The Best Ice Packs for Coolers (Perfect for Outdoor Trips)

    Last Updated on

    Our Top Choice...

    Key Features

    • check
      Duration of freeze: up to 48 hours
    • check
      Design: screw cap soft pack
    • Number of ice packs: 3
    • Dimensions: 10” x 14”
    • Total weight: 1.4 lbs. (unfilled)

    Yeti Iceberg

    Everybody needs ice at some point; it’s why you can buy bags of ice on the cheap from any gas station and a lot of other places besides. Whether you’re headed to the beach, on a fishing trip, or just need something to cool your drink, ice is a ubiquitous luxury these days.

    But buying ice all the time is a pain: and ultimately unreliable. Regular ice melts quickly, and makes a mess when it does, so using it for daily use purposes can be annoying, and there are other advantages to having a reusable source of cold. So let’s jump into what makes ice packs so good, and what some of my favorites are.

    For the complete product list, please continue reading...


      Top 7 Best Ice Packs for Coolers (2020 Reviews)

    Pros

    Great price
    Highly durable nylon reinforced packaging
    Extreme freezing potential
    Huge size can cool down even the largest coolers
    Replaces dry ice
    Rated for hundreds of uses

    Cons

    First time setup is annoying

    Specifications:

    • Duration of freeze: up to 48 hours
    • Design: screw cap soft pack
    • Number of ice packs: 3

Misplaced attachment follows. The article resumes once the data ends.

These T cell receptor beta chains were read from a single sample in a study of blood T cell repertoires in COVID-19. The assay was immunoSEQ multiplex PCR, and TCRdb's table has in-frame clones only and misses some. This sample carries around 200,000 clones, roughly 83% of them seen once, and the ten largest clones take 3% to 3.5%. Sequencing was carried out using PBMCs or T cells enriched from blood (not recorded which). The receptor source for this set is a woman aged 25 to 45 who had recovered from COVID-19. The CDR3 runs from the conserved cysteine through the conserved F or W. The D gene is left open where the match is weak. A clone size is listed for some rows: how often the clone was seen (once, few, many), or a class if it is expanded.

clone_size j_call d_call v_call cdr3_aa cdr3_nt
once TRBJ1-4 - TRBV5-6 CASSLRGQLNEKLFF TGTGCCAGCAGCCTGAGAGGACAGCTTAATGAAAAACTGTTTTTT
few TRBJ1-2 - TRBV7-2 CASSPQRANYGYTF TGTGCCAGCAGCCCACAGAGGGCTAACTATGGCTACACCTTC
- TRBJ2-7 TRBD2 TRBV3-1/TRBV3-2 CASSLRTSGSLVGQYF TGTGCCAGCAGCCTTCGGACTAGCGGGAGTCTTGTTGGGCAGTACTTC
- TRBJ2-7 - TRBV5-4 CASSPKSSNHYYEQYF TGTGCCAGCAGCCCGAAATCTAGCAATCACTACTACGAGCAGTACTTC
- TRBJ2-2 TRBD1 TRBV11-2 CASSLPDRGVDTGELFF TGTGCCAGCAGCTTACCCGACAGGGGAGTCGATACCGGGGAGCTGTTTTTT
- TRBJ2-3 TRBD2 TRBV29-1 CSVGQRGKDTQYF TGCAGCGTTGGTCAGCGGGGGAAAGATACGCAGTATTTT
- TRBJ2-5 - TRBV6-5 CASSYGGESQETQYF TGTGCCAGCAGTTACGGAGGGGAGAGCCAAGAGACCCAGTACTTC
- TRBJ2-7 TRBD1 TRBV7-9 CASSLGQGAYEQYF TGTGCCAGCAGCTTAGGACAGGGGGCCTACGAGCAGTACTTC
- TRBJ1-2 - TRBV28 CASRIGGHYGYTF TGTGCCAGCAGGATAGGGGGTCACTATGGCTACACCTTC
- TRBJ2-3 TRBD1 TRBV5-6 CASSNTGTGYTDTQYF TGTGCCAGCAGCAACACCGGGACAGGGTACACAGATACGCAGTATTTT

• Dimensions: 10” x 14”
    • Total weight: 1.4 lbs. (unfilled)

    These are high performance packs that come in at a great budget price. They’re long lasting and durable, rated for hundreds of freeze and thaw cycles, so they should be good for at least a year of daily use before they’ll need replacing.

    Not only are they long lasting in a macro sense, they stay frozen for long periods of time as well; up to 48 hours under optimal conditions. This is because they’re not just meant to be simple ice packs, they accelerate cooling in other ways, being very good at dropping the temperature around them and setting your cooler to the optimal temperature as a replacement for stuff like dry ice to achieve long lasting cooling power.

    I’m not usually a fan of soft packs like this in terms of overall longevity, but these really do the trick, with a nylon reinforced structure that can stand up to a lot of abuse and sustained use.

    The only annoying bit is the setup needed. Rather than coming with a premade gel, these ice packs come with a dry formula you mix with water. You only need to do it once, but getting the formula and the water into that small opening the first time and making sure it mixes well is annoying.

    There are always the “zip and iron” design packs, which are otherwise identical, but they have their own set of issues. I’d stick with the screw cap ones.


    Pros

    Reaches extremely cold temperatures; enough to freeze water on prolonged contact